Understanding Social Awareness and Its Importance

As we grow older, your social awareness skills help you to recognize how one person contributes and fits into the community in particular, and the world in general. You understand what you need, and how you can get it from the world. This is not just a social or emotional skill, but a math skill too. If a child struggles with things like sequencing skills, or matching skills, then they may also struggle here. Matching a person to their societal roles is a complex matching skill.

Thinking long term, our social awareness skills will help us with professionalism at work, make it easier to share and provide information, and collaborate and communicate with others. From a personal viewpoint, social awareness is an essential component in forging relationships and friendships.

Redefining Social Awareness

What I have talked about above only refers to traditional social awareness skills. In addition to ableism and a zillion other reasons, the inability to reciprocate traditional social awareness is one of the reasons our kids get left out.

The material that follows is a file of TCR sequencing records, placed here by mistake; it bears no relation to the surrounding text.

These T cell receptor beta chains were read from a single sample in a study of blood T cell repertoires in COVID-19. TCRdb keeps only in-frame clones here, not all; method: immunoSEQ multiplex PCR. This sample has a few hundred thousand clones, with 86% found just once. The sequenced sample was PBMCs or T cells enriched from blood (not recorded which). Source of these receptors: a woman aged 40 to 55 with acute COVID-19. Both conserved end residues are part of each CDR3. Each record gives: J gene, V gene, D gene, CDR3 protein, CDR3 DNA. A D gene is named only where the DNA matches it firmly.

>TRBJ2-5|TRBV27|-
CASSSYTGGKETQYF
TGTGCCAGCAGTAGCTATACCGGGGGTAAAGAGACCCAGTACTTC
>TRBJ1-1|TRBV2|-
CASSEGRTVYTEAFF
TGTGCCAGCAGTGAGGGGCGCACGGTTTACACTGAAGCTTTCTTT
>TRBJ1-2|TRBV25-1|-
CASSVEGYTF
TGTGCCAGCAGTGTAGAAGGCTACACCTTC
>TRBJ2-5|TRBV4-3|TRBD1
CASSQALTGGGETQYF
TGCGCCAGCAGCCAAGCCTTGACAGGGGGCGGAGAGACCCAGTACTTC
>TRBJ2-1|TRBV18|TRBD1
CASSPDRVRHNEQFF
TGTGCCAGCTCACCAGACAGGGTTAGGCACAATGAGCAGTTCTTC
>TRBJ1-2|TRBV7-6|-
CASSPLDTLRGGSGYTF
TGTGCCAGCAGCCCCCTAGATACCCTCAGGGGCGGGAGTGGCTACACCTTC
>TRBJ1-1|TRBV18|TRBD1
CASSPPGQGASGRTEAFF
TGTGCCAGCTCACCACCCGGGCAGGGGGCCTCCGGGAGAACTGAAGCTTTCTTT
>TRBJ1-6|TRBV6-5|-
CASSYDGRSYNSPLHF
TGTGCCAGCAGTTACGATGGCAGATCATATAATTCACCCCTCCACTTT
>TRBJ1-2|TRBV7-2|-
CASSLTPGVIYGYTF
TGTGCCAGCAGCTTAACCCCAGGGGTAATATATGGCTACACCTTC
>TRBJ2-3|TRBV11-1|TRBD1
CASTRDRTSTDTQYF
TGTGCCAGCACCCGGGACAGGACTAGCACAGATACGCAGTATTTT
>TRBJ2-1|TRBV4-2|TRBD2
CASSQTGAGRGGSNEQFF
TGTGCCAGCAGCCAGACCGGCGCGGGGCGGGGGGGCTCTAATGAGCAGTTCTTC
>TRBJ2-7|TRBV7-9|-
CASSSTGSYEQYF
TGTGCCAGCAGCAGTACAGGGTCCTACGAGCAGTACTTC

Since social awareness skills are still in development during the school years, it is a real missed opportunity if we don’t educate all students. Not just the students who lack the ability to exhibit traditional societal expectations. (read: the different kids)

Young children easily adapt to changing environments and evolving societal expectations. An occasional lesson or circle time chat about this could do so much for disabled students. And, in-the-moment teaching during real-life scenarios could be such a game-changer. Explaining to the non-disabled child that yes, the disabled child does want to play with you, he just cannot find the right words to express it, would help break down barriers.

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My point being: Let’s not just focus on the autistic students and those are largely believed to “lack social skills.” Let’s teach everyone.

In-School Examples of Social Awareness

The school is the ideal place to monitor social awareness development. So much is decided during school hours–who are the cool kids, who are not, and so on. (and yes, let’s just call it what it is here–this crap exists)

Imagine two kids quietly seated while working on a school assignment together. A third kid watching nearby wants to join them. In Sheldon Cooper like fashion, he marches up to the pair and begins to list all the errors in their work.